'The varied cultures help make Urumqi so unique'

Source: China Daily [08:53 July 17 2009]

As a master communicator and visual artist, Ertay sees much beauty in the world. And he says he strongly believes in the Kazak folklore that togetherness is happiness.

The 32-year-old photo-journalist moved to Urumqi, capital of the Xinjiang Uygur autonomous region, from his native Altay prefecture 13 years ago with the duel goal of integrating and protecting his cultural identity.

"Urumqi is a multi-cultural city with a fast flow of information. It is where different people can show their talents," said Ertay, who is ethnic Kazak and also speaks Mandarin, Uygur, Kirgiz and some Russian dialects. "That's why I chose to stay after leaving Xinjiang University instead of going home.

"I have many Han and Uygur friends. We are all Xinjiangers. No matter what ethnic group one is from, anyone who lives and works in this land is a Xinjianger."

He said the riot in Urumqi will not affect his life and added: "The rioters are just a small group. The emotional ties between people were not established in a short time, and they will not be destroyed easily."

Sport has been an important part of his life. A talented long-distance runner and college champion in the 5,000 m and 10,000 m, he said sport has helped build bridges between the different groups.

"I got to know more people through sport. At school I often went to the playground to join a random team to play basketball or soccer. They were almost always made up of people from various backgrounds."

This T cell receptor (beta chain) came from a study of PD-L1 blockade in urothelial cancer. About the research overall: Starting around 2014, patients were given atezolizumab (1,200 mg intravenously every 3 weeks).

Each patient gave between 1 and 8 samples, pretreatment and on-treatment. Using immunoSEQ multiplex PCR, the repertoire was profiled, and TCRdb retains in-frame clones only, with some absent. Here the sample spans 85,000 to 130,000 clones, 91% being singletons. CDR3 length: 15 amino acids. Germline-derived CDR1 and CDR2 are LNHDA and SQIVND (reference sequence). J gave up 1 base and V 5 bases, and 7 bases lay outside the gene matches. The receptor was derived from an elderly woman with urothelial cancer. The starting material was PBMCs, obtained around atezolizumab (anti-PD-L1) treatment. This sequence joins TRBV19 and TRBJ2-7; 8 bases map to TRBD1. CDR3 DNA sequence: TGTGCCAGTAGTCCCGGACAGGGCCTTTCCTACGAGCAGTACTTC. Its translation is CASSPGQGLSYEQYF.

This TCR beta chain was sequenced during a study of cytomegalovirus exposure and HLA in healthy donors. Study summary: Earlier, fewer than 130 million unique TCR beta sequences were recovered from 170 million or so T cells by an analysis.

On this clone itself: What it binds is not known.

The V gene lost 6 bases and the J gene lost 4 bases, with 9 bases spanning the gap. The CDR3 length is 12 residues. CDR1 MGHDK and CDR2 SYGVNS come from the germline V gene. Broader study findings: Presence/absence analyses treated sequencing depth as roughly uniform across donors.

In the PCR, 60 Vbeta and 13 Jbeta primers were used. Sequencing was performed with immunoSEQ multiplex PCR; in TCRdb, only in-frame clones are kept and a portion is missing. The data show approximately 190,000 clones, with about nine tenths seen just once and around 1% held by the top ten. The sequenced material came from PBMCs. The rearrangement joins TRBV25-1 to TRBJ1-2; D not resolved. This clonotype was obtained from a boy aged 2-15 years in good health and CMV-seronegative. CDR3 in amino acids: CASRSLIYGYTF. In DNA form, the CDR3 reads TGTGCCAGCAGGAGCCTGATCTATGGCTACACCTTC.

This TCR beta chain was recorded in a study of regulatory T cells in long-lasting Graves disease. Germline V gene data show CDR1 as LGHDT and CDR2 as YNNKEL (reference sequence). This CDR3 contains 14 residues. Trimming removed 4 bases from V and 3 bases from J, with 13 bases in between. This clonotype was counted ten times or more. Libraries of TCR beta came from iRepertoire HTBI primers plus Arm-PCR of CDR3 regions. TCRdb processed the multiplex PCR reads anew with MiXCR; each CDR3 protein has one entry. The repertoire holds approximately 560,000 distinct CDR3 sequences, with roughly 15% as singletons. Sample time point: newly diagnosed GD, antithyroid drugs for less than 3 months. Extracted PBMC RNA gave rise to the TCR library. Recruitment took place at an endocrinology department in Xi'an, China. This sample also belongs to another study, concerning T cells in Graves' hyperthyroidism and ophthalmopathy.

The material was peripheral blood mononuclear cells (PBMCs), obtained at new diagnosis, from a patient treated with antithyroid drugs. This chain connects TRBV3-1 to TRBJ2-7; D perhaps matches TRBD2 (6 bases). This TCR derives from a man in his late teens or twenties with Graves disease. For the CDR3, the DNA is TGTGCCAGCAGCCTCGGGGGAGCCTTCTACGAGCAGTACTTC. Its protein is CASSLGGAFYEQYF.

The eighth of nine children, he was one of five siblings who went to college. "Kazak people are paying more attention to education," he said. "In the past, if there were four children in a family, usually two would stay and herd sheep. But now Kazak people would rather hire people to look after their livestock and send children to school.

"The world is changing. For instance, I read and watch more news in Chinese than in Kazak, because it is updated more often. I use online chatrooms, as well as QQ and MSN messengers. Although this is a very different environment to the one my forefathers grew up in, I don't worry about losing my Kazak cultural identity."

Ertay, who has a two-year-old daughter, added: "As the life of Kazak people change, the Kazak culture will change, but it will never disappear. Although I live in a city instead of the prairie, I still play my dombra (a plucked instrument) and sing Kazak folk songs."

One thing he looks forward to changing is his understanding of the English language.

"I went to the Olympics in Beijing last year, it was one of the most exciting experiences of my life, especially when ethnic Kazak boxer Hanati Silamu won a bronze medal for China.

"My only regret was I could not communicate very well with foreign colleagues, except through hand gestures. So after I returned to Xinjiang I decided to teach myself English.

"My daughter is still young but I will encourage her to learn English when she starts school. I think her generation will be more open to the world."